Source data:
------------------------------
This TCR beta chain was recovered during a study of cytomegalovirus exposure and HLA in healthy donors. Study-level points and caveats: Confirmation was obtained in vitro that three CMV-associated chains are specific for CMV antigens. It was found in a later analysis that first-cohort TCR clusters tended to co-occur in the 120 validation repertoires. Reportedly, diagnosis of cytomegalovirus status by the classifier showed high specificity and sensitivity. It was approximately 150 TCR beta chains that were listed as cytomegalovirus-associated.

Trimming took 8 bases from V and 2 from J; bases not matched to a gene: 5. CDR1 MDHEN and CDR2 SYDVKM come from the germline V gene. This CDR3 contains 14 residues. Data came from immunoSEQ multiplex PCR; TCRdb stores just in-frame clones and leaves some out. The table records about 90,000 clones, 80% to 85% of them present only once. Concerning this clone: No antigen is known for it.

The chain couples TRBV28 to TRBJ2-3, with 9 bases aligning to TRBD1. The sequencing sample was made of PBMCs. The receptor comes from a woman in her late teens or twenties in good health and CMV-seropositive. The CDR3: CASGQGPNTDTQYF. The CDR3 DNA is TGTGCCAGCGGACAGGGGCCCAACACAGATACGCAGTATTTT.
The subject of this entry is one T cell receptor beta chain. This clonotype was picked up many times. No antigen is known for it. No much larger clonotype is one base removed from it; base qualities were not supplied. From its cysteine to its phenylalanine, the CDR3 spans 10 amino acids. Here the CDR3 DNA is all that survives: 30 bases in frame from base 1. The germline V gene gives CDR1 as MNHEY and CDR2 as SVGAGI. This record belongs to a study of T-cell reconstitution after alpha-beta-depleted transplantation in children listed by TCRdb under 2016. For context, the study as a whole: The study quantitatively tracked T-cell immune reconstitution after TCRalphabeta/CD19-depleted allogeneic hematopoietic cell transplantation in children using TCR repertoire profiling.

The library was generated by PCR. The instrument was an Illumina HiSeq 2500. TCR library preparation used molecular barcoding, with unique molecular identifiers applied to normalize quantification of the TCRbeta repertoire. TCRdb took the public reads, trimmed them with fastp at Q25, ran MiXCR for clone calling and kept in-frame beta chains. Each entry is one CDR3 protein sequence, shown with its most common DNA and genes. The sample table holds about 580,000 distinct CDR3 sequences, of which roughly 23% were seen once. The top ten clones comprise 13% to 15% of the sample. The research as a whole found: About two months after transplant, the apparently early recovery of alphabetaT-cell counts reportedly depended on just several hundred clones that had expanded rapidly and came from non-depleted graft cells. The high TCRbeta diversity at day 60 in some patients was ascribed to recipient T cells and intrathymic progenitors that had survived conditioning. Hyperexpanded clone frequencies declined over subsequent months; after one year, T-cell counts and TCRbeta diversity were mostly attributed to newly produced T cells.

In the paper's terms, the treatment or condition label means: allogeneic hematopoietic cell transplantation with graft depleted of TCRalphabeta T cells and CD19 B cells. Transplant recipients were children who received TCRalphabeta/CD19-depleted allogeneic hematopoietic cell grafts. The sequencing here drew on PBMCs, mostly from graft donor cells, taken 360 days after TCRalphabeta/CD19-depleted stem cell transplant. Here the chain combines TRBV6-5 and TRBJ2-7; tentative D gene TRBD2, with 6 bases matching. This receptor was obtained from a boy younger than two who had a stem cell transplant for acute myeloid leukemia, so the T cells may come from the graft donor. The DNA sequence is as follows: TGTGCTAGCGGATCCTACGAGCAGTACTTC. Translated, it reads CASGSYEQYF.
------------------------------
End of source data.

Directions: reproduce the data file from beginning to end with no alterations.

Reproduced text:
This TCR beta chain was recovered during a study of cytomegalovirus exposure and HLA in healthy donors. Study-level points and caveats: Confirmation was obtained in vitro that three CMV-associated chains are specific for CMV antigens. It was found in a later analysis that first-cohort TCR clusters tended to co-occur in the 120 validation repertoires. Reportedly, diagnosis of cytomegalovirus status by the classifier showed high specificity and sensitivity. It was approximately 150 TCR beta chains that were listed as cytomegalovirus-associated.

Trimming took 8 bases from V and 2 from J; bases not matched to a gene: 5. CDR1 MDHEN and CDR2 SYDVKM come from the germline V gene. This CDR3 contains 14 residues. Data came from immunoSEQ multiplex PCR; TCRdb stores just in-frame clones and leaves some out. The table records about 90,000 clones, 80% to 85% of them present only once. Concerning this clone: No antigen is known for it.

The chain couples TRBV28 to TRBJ2-3, with 9 bases aligning to TRBD1. The sequencing sample was made of PBMCs. The receptor comes from a woman in her late teens or twenties in good health and CMV-seropositive. The CDR3: CASGQGPNTDTQYF. The CDR3 DNA is TGTGCCAGCGGACAGGGGCCCAACACAGATACGCAGTATTTT.
The subject of this entry is one T cell receptor beta chain. This clonotype was picked up many times. No antigen is known for it. No much larger clonotype is one base removed from it; base qualities were not supplied. From its cysteine to its phenylalanine, the CDR3 spans 10 amino acids. Here the CDR3 DNA is all that survives: 30 bases in frame from base 1. The germline V gene gives CDR1 as MNHEY and CDR2 as SVGAGI. This record belongs to a study of T-cell reconstitution after alpha-beta-depleted transplantation in children listed by TCRdb under 2016. For context, the study as a whole: The study quantitatively tracked T-cell immune reconstitution after TCRalphabeta/CD19-depleted allogeneic hematopoietic cell transplantation in children using TCR repertoire profiling.

The library was generated by PCR. The instrument was an Illumina HiSeq 2500. TCR library preparation used molecular barcoding, with unique molecular identifiers applied to normalize quantification of the TCRbeta repertoire. TCRdb took the public reads, trimmed them with fastp at Q25, ran MiXCR for clone calling and kept in-frame beta chains. Each entry is one CDR3 protein sequence, shown with its most common DNA and genes. The sample table holds about 580,000 distinct CDR3 sequences, of which roughly 23% were seen once. The top ten clones comprise 13% to 15% of the sample. The research as a whole found: About two months after transplant, the apparently early recovery of alphabetaT-cell counts reportedly depended on just several hundred clones that had expanded rapidly and came from non-depleted graft cells. The high TCRbeta diversity at day 60 in some patients was ascribed to recipient T cells and intrathymic progenitors that had survived conditioning. Hyperexpanded clone frequencies declined over subsequent months; after one year, T-cell counts and TCRbeta diversity were mostly attributed to newly produced T cells.

In the paper's terms, the treatment or condition label means: allogeneic hematopoietic cell transplantation with graft depleted of TCRalphabeta T cells and CD19 B cells. Transplant recipients were children who received TCRalphabeta/CD19-depleted allogeneic hematopoietic cell grafts. The sequencing here drew on PBMCs, mostly from graft donor cells, taken 360 days after TCRalphabeta/CD19-depleted stem cell transplant. Here the chain combines TRBV6-5 and TRBJ2-7; tentative D gene TRBD2, with 6 bases matching. This receptor was obtained from a boy younger than two who had a stem cell transplant for acute myeloid leukemia, so the T cells may come from the graft donor. The DNA sequence is as follows: TGTGCTAGCGGATCCTACGAGCAGTACTTC. Translated, it reads CASGSYEQYF.